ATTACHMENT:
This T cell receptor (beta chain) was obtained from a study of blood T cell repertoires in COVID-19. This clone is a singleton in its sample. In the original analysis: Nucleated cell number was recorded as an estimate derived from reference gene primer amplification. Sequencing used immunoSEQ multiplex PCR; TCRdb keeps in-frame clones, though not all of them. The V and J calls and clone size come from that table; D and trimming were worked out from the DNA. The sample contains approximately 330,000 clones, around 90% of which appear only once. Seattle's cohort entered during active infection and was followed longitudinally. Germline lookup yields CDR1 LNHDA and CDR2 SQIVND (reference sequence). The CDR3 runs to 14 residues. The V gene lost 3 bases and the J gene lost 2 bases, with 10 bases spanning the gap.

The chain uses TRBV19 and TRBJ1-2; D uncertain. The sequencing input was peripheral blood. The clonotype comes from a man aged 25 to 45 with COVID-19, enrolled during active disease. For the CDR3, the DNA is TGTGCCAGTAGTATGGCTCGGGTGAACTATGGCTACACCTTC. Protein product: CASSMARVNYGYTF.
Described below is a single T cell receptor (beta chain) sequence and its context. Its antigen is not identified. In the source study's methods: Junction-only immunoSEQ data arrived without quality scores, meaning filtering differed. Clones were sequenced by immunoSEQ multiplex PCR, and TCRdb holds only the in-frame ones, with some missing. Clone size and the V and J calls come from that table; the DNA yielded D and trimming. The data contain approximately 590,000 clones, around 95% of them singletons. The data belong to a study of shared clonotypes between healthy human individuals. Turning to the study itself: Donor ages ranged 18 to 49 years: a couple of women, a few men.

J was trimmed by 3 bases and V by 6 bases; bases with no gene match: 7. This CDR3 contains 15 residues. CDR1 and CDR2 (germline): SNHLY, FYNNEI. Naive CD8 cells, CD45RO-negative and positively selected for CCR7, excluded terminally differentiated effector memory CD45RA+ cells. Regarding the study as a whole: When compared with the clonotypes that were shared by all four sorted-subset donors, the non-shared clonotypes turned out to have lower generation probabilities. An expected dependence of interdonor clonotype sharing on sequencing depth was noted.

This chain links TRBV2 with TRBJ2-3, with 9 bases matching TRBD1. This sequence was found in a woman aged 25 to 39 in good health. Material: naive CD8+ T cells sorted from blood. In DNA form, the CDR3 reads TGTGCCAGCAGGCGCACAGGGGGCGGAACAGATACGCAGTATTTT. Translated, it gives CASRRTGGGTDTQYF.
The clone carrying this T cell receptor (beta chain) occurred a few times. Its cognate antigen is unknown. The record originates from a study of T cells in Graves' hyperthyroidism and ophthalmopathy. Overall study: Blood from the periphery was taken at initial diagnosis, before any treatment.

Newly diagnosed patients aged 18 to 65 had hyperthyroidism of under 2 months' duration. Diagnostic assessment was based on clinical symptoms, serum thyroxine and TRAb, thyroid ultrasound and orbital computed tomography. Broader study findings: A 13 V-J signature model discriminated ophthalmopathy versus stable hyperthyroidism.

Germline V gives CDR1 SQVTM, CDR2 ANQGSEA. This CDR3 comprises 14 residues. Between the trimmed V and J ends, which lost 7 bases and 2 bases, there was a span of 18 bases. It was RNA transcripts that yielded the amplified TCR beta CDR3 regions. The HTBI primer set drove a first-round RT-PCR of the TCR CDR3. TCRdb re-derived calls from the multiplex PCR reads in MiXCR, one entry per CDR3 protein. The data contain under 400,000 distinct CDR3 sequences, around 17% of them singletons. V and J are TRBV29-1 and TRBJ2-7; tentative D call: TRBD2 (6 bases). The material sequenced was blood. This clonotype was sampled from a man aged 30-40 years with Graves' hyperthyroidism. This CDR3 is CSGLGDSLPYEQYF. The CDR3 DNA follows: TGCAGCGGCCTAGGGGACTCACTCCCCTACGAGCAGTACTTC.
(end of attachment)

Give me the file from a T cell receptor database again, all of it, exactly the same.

This T cell receptor (beta chain) was obtained from a study of blood T cell repertoires in COVID-19. This clone is a singleton in its sample. In the original analysis: Nucleated cell number was recorded as an estimate derived from reference gene primer amplification. Sequencing used immunoSEQ multiplex PCR; TCRdb keeps in-frame clones, though not all of them. The V and J calls and clone size come from that table; D and trimming were worked out from the DNA. The sample contains approximately 330,000 clones, around 90% of which appear only once. Seattle's cohort entered during active infection and was followed longitudinally. Germline lookup yields CDR1 LNHDA and CDR2 SQIVND (reference sequence). The CDR3 runs to 14 residues. The V gene lost 3 bases and the J gene lost 2 bases, with 10 bases spanning the gap.

The chain uses TRBV19 and TRBJ1-2; D uncertain. The sequencing input was peripheral blood. The clonotype comes from a man aged 25 to 45 with COVID-19, enrolled during active disease. For the CDR3, the DNA is TGTGCCAGTAGTATGGCTCGGGTGAACTATGGCTACACCTTC. Protein product: CASSMARVNYGYTF.
Described below is a single T cell receptor (beta chain) sequence and its context. Its antigen is not identified. In the source study's methods: Junction-only immunoSEQ data arrived without quality scores, meaning filtering differed. Clones were sequenced by immunoSEQ multiplex PCR, and TCRdb holds only the in-frame ones, with some missing. Clone size and the V and J calls come from that table; the DNA yielded D and trimming. The data contain approximately 590,000 clones, around 95% of them singletons. The data belong to a study of shared clonotypes between healthy human individuals. Turning to the study itself: Donor ages ranged 18 to 49 years: a couple of women, a few men.

J was trimmed by 3 bases and V by 6 bases; bases with no gene match: 7. This CDR3 contains 15 residues. CDR1 and CDR2 (germline): SNHLY, FYNNEI. Naive CD8 cells, CD45RO-negative and positively selected for CCR7, excluded terminally differentiated effector memory CD45RA+ cells. Regarding the study as a whole: When compared with the clonotypes that were shared by all four sorted-subset donors, the non-shared clonotypes turned out to have lower generation probabilities. An expected dependence of interdonor clonotype sharing on sequencing depth was noted.

This chain links TRBV2 with TRBJ2-3, with 9 bases matching TRBD1. This sequence was found in a woman aged 25 to 39 in good health. Material: naive CD8+ T cells sorted from blood. In DNA form, the CDR3 reads TGTGCCAGCAGGCGCACAGGGGGCGGAACAGATACGCAGTATTTT. Translated, it gives CASRRTGGGTDTQYF.
The clone carrying this T cell receptor (beta chain) occurred a few times. Its cognate antigen is unknown. The record originates from a study of T cells in Graves' hyperthyroidism and ophthalmopathy. Overall study: Blood from the periphery was taken at initial diagnosis, before any treatment.

Newly diagnosed patients aged 18 to 65 had hyperthyroidism of under 2 months' duration. Diagnostic assessment was based on clinical symptoms, serum thyroxine and TRAb, thyroid ultrasound and orbital computed tomography. Broader study findings: A 13 V-J signature model discriminated ophthalmopathy versus stable hyperthyroidism.

Germline V gives CDR1 SQVTM, CDR2 ANQGSEA. This CDR3 comprises 14 residues. Between the trimmed V and J ends, which lost 7 bases and 2 bases, there was a span of 18 bases. It was RNA transcripts that yielded the amplified TCR beta CDR3 regions. The HTBI primer set drove a first-round RT-PCR of the TCR CDR3. TCRdb re-derived calls from the multiplex PCR reads in MiXCR, one entry per CDR3 protein. The data contain under 400,000 distinct CDR3 sequences, around 17% of them singletons. V and J are TRBV29-1 and TRBJ2-7; tentative D call: TRBD2 (6 bases). The material sequenced was blood. This clonotype was sampled from a man aged 30-40 years with Graves' hyperthyroidism. This CDR3 is CSGLGDSLPYEQYF. The CDR3 DNA follows: TGCAGCGGCCTAGGGGACTCACTCCCCTACGAGCAGTACTTC.